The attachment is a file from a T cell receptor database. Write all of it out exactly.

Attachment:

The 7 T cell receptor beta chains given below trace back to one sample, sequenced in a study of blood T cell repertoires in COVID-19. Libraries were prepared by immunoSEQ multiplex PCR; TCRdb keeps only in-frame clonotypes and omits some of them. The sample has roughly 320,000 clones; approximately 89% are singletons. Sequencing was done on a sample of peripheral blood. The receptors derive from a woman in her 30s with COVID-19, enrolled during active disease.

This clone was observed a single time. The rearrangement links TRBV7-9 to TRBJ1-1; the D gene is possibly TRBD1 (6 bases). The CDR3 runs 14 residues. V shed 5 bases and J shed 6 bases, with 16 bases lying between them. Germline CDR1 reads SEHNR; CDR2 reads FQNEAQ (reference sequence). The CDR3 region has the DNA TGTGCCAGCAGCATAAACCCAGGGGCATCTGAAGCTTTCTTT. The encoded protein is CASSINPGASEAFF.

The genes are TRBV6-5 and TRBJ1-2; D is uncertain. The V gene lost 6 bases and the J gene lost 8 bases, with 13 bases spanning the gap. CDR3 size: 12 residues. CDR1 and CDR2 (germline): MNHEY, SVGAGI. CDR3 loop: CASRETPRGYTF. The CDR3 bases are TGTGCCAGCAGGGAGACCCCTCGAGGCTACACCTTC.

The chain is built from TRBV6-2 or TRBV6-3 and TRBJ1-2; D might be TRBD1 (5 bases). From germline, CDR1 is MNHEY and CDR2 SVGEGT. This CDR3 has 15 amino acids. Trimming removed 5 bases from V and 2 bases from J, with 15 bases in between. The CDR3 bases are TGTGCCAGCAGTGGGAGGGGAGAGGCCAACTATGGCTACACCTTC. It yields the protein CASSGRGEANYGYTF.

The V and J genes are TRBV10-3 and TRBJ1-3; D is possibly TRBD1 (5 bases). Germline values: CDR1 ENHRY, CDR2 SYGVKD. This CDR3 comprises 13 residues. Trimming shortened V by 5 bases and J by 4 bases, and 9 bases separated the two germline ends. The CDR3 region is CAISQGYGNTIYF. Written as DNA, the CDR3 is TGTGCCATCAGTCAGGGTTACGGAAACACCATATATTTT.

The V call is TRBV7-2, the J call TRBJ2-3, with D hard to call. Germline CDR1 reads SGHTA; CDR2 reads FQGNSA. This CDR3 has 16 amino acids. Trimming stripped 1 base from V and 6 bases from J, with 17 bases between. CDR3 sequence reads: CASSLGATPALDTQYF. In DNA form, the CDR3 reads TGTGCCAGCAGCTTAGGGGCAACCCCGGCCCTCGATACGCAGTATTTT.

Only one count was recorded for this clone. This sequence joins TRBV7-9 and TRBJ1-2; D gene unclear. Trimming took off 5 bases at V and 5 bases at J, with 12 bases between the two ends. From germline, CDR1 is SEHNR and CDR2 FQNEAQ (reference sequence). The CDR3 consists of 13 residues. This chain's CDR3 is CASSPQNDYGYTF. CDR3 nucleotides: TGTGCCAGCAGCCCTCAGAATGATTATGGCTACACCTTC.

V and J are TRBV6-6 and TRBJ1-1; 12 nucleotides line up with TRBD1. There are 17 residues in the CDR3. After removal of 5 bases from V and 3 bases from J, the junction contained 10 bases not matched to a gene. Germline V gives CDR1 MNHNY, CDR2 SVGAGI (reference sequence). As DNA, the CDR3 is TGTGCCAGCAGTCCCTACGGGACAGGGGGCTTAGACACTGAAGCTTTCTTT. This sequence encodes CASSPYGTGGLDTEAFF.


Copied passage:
The 7 T cell receptor beta chains given below trace back to one sample, sequenced in a study of blood T cell repertoires in COVID-19. Libraries were prepared by immunoSEQ multiplex PCR; TCRdb keeps only in-frame clonotypes and omits some of them. The sample has roughly 320,000 clones; approximately 89% are singletons. Sequencing was done on a sample of peripheral blood. The receptors derive from a woman in her 30s with COVID-19, enrolled during active disease.

This clone was observed a single time. The rearrangement links TRBV7-9 to TRBJ1-1; the D gene is possibly TRBD1 (6 bases). The CDR3 runs 14 residues. V shed 5 bases and J shed 6 bases, with 16 bases lying between them. Germline CDR1 reads SEHNR; CDR2 reads FQNEAQ (reference sequence). The CDR3 region has the DNA TGTGCCAGCAGCATAAACCCAGGGGCATCTGAAGCTTTCTTT. The encoded protein is CASSINPGASEAFF.

The genes are TRBV6-5 and TRBJ1-2; D is uncertain. The V gene lost 6 bases and the J gene lost 8 bases, with 13 bases spanning the gap. CDR3 size: 12 residues. CDR1 and CDR2 (germline): MNHEY, SVGAGI. CDR3 loop: CASRETPRGYTF. The CDR3 bases are TGTGCCAGCAGGGAGACCCCTCGAGGCTACACCTTC.

The chain is built from TRBV6-2 or TRBV6-3 and TRBJ1-2; D might be TRBD1 (5 bases). From germline, CDR1 is MNHEY and CDR2 SVGEGT. This CDR3 has 15 amino acids. Trimming removed 5 bases from V and 2 bases from J, with 15 bases in between. The CDR3 bases are TGTGCCAGCAGTGGGAGGGGAGAGGCCAACTATGGCTACACCTTC. It yields the protein CASSGRGEANYGYTF.

The V and J genes are TRBV10-3 and TRBJ1-3; D is possibly TRBD1 (5 bases). Germline values: CDR1 ENHRY, CDR2 SYGVKD. This CDR3 comprises 13 residues. Trimming shortened V by 5 bases and J by 4 bases, and 9 bases separated the two germline ends. The CDR3 region is CAISQGYGNTIYF. Written as DNA, the CDR3 is TGTGCCATCAGTCAGGGTTACGGAAACACCATATATTTT.

The V call is TRBV7-2, the J call TRBJ2-3, with D hard to call. Germline CDR1 reads SGHTA; CDR2 reads FQGNSA. This CDR3 has 16 amino acids. Trimming stripped 1 base from V and 6 bases from J, with 17 bases between. CDR3 sequence reads: CASSLGATPALDTQYF. In DNA form, the CDR3 reads TGTGCCAGCAGCTTAGGGGCAACCCCGGCCCTCGATACGCAGTATTTT.

Only one count was recorded for this clone. This sequence joins TRBV7-9 and TRBJ1-2; D gene unclear. Trimming took off 5 bases at V and 5 bases at J, with 12 bases between the two ends. From germline, CDR1 is SEHNR and CDR2 FQNEAQ (reference sequence). The CDR3 consists of 13 residues. This chain's CDR3 is CASSPQNDYGYTF. CDR3 nucleotides: TGTGCCAGCAGCCCTCAGAATGATTATGGCTACACCTTC.

V and J are TRBV6-6 and TRBJ1-1; 12 nucleotides line up with TRBD1. There are 17 residues in the CDR3. After removal of 5 bases from V and 3 bases from J, the junction contained 10 bases not matched to a gene. Germline V gives CDR1 MNHNY, CDR2 SVGAGI (reference sequence). As DNA, the CDR3 is TGTGCCAGCAGTCCCTACGGGACAGGGGGCTTAGACACTGAAGCTTTCTTT. This sequence encodes CASSPYGTGGLDTEAFF.